And it was voters such as Yadamsuren, who like many Mongolians uses only one name, who put the new government in power. A herder like more than half of Mongolia’s population, he owns 50 cows and sheep, which grazed nearby in minus 22 degrees Fahrenheit weather.

While his wife melted snow on a coal stove for drinking water for the livestock, he talked of giving the young opposition forces a chance to change Mongolia: “People understood that this new government wanted to put Mongolia on the same footing with other countries. We decided to give them the power to do it.”

And it was the contract that persuaded him to vote out the Communists, he said. “We knew before the elections there were promises in the contract that could not be fulfilled, like raising the pensions. But in general, in a strategic sense, {the new leaders} are doing important things. We decided to give the younger generation a chance.”

In dozens of interviews with ordinary Mongolians during a one-month trip through the country, all were familiar with the “Contract with the Mongolian Voter” and every Mongolian nomad living in the vast desert country in their portable tent-like traditional dwelling, known as a Ger, in this 15th largest nation on earth that straddles China and the former Soviet Union, knew who Newt Gingrich was.

On June 30, 1996, dressed in their finest traditional clothing, and traveling by horse, camel and on foot, 91 percent of the Mongolian electorate turned out to vote — -the biggest turnout by far in Mongolian history. The result stunned everyone, including the victors. Baker was on hand to witness the victory, having returned as a private citizen to serve as an official election monitor.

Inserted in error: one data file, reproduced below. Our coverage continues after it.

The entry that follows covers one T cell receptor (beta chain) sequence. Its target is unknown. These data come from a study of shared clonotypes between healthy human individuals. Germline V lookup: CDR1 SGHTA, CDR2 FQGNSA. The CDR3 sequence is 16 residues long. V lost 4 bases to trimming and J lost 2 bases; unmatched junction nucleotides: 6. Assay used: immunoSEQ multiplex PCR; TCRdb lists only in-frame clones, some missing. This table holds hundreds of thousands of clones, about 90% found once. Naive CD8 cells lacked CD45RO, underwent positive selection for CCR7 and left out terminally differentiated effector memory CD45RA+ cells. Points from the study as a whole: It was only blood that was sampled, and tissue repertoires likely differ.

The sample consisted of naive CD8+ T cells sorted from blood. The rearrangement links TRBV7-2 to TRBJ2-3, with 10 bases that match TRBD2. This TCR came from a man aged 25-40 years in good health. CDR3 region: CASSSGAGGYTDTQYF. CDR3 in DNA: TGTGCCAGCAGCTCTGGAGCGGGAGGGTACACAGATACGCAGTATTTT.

Diplomats and Mongolian officials agree that the Communists grossly miscalculated voter sentiment and the opposition’s organization. All 50 of the newly elected legislators were trained by IRI, according to government leaders. IRI and Mongolian officials said the Communist candidates were offered training and assistance in campaign strategy by the Americans, but turned it down.

But diplomats and Mongolian officials are quick to credit the Communists for the smooth transition. “In many ways they are the unsung heroes. They had the army and the power. They could have just refused to turn it over,” said an American diplomat.

In a July letter, two former leaders of the democratic opposition who suddenly found themselves head of parliament and the majority leader praised IRI and “all of our friends in America”: “The victory of democracy in Mongolia demonstrates that the values of life, liberty, freedom of speech and respect for human rights and justice are not just American values, but universal values inherent in all peoples, including the people of Asia,” they said. “We want to thank our American friends who worked so hard to make this possible. The International Republican Institute stood side by side with us.”